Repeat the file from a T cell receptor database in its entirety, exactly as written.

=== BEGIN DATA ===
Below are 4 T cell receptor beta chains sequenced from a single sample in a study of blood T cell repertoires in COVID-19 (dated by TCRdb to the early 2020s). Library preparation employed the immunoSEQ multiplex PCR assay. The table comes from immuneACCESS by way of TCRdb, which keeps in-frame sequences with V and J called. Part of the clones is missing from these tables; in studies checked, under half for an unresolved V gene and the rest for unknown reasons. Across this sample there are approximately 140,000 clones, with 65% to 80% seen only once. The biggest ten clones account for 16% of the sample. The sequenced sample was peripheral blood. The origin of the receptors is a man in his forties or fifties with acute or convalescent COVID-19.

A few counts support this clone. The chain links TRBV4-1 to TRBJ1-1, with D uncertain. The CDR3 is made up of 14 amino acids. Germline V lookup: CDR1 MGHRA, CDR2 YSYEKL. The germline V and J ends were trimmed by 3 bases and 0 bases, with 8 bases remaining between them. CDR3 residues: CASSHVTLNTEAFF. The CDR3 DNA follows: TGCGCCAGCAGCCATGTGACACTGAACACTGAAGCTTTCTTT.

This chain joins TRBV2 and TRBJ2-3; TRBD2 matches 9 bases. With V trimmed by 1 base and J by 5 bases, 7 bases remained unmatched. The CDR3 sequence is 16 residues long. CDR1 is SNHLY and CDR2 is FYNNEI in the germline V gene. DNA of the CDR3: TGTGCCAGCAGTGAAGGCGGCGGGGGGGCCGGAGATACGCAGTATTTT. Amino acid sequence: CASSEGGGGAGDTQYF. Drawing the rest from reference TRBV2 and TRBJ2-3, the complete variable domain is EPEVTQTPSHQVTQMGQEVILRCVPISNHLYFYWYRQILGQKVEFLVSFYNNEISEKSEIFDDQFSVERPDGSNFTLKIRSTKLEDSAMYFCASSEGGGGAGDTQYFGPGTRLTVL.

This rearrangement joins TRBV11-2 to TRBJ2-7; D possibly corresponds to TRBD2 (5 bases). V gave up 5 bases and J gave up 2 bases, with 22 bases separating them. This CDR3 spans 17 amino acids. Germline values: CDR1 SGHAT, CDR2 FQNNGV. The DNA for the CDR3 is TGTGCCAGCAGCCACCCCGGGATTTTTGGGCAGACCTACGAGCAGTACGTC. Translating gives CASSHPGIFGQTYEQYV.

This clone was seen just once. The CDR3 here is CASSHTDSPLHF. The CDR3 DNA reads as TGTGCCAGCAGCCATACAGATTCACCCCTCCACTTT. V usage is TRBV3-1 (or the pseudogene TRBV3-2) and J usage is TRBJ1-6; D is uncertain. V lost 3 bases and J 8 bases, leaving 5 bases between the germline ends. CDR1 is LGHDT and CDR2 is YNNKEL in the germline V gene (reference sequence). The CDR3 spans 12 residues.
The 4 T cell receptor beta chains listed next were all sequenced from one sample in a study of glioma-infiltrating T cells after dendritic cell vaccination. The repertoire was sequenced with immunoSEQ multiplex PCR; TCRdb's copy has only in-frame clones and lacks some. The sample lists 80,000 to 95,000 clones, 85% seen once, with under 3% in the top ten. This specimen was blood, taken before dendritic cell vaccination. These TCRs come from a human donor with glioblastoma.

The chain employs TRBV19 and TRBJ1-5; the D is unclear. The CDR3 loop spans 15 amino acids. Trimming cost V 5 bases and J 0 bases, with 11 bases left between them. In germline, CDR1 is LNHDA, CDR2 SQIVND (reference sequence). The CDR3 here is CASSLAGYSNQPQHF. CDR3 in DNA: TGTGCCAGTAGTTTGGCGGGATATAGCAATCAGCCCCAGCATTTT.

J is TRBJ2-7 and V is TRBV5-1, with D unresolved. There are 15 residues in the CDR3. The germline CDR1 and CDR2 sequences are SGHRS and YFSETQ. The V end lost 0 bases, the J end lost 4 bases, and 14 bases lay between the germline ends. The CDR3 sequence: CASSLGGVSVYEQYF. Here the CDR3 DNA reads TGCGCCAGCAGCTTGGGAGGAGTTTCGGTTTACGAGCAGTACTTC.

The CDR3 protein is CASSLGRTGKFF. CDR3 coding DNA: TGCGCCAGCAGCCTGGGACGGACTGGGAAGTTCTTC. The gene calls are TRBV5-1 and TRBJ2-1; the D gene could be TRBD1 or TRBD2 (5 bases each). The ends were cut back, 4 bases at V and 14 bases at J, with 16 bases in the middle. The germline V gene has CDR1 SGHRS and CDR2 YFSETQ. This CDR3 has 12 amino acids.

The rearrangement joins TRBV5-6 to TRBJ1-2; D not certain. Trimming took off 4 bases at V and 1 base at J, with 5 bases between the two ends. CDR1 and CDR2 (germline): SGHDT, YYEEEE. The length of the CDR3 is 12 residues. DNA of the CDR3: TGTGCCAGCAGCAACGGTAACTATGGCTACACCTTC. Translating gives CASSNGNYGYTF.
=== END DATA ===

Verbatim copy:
Below are 4 T cell receptor beta chains sequenced from a single sample in a study of blood T cell repertoires in COVID-19 (dated by TCRdb to the early 2020s). Library preparation employed the immunoSEQ multiplex PCR assay. The table comes from immuneACCESS by way of TCRdb, which keeps in-frame sequences with V and J called. Part of the clones is missing from these tables; in studies checked, under half for an unresolved V gene and the rest for unknown reasons. Across this sample there are approximately 140,000 clones, with 65% to 80% seen only once. The biggest ten clones account for 16% of the sample. The sequenced sample was peripheral blood. The origin of the receptors is a man in his forties or fifties with acute or convalescent COVID-19.

A few counts support this clone. The chain links TRBV4-1 to TRBJ1-1, with D uncertain. The CDR3 is made up of 14 amino acids. Germline V lookup: CDR1 MGHRA, CDR2 YSYEKL. The germline V and J ends were trimmed by 3 bases and 0 bases, with 8 bases remaining between them. CDR3 residues: CASSHVTLNTEAFF. The CDR3 DNA follows: TGCGCCAGCAGCCATGTGACACTGAACACTGAAGCTTTCTTT.

This chain joins TRBV2 and TRBJ2-3; TRBD2 matches 9 bases. With V trimmed by 1 base and J by 5 bases, 7 bases remained unmatched. The CDR3 sequence is 16 residues long. CDR1 is SNHLY and CDR2 is FYNNEI in the germline V gene. DNA of the CDR3: TGTGCCAGCAGTGAAGGCGGCGGGGGGGCCGGAGATACGCAGTATTTT. Amino acid sequence: CASSEGGGGAGDTQYF. Drawing the rest from reference TRBV2 and TRBJ2-3, the complete variable domain is EPEVTQTPSHQVTQMGQEVILRCVPISNHLYFYWYRQILGQKVEFLVSFYNNEISEKSEIFDDQFSVERPDGSNFTLKIRSTKLEDSAMYFCASSEGGGGAGDTQYFGPGTRLTVL.

This rearrangement joins TRBV11-2 to TRBJ2-7; D possibly corresponds to TRBD2 (5 bases). V gave up 5 bases and J gave up 2 bases, with 22 bases separating them. This CDR3 spans 17 amino acids. Germline values: CDR1 SGHAT, CDR2 FQNNGV. The DNA for the CDR3 is TGTGCCAGCAGCCACCCCGGGATTTTTGGGCAGACCTACGAGCAGTACGTC. Translating gives CASSHPGIFGQTYEQYV.

This clone was seen just once. The CDR3 here is CASSHTDSPLHF. The CDR3 DNA reads as TGTGCCAGCAGCCATACAGATTCACCCCTCCACTTT. V usage is TRBV3-1 (or the pseudogene TRBV3-2) and J usage is TRBJ1-6; D is uncertain. V lost 3 bases and J 8 bases, leaving 5 bases between the germline ends. CDR1 is LGHDT and CDR2 is YNNKEL in the germline V gene (reference sequence). The CDR3 spans 12 residues.
The 4 T cell receptor beta chains listed next were all sequenced from one sample in a study of glioma-infiltrating T cells after dendritic cell vaccination. The repertoire was sequenced with immunoSEQ multiplex PCR; TCRdb's copy has only in-frame clones and lacks some. The sample lists 80,000 to 95,000 clones, 85% seen once, with under 3% in the top ten. This specimen was blood, taken before dendritic cell vaccination. These TCRs come from a human donor with glioblastoma.

The chain employs TRBV19 and TRBJ1-5; the D is unclear. The CDR3 loop spans 15 amino acids. Trimming cost V 5 bases and J 0 bases, with 11 bases left between them. In germline, CDR1 is LNHDA, CDR2 SQIVND (reference sequence). The CDR3 here is CASSLAGYSNQPQHF. CDR3 in DNA: TGTGCCAGTAGTTTGGCGGGATATAGCAATCAGCCCCAGCATTTT.

J is TRBJ2-7 and V is TRBV5-1, with D unresolved. There are 15 residues in the CDR3. The germline CDR1 and CDR2 sequences are SGHRS and YFSETQ. The V end lost 0 bases, the J end lost 4 bases, and 14 bases lay between the germline ends. The CDR3 sequence: CASSLGGVSVYEQYF. Here the CDR3 DNA reads TGCGCCAGCAGCTTGGGAGGAGTTTCGGTTTACGAGCAGTACTTC.

The CDR3 protein is CASSLGRTGKFF. CDR3 coding DNA: TGCGCCAGCAGCCTGGGACGGACTGGGAAGTTCTTC. The gene calls are TRBV5-1 and TRBJ2-1; the D gene could be TRBD1 or TRBD2 (5 bases each). The ends were cut back, 4 bases at V and 14 bases at J, with 16 bases in the middle. The germline V gene has CDR1 SGHRS and CDR2 YFSETQ. This CDR3 has 12 amino acids.

The rearrangement joins TRBV5-6 to TRBJ1-2; D not certain. Trimming took off 4 bases at V and 1 base at J, with 5 bases between the two ends. CDR1 and CDR2 (germline): SGHDT, YYEEEE. The length of the CDR3 is 12 residues. DNA of the CDR3: TGTGCCAGCAGCAACGGTAACTATGGCTACACCTTC. Translating gives CASSNGNYGYTF.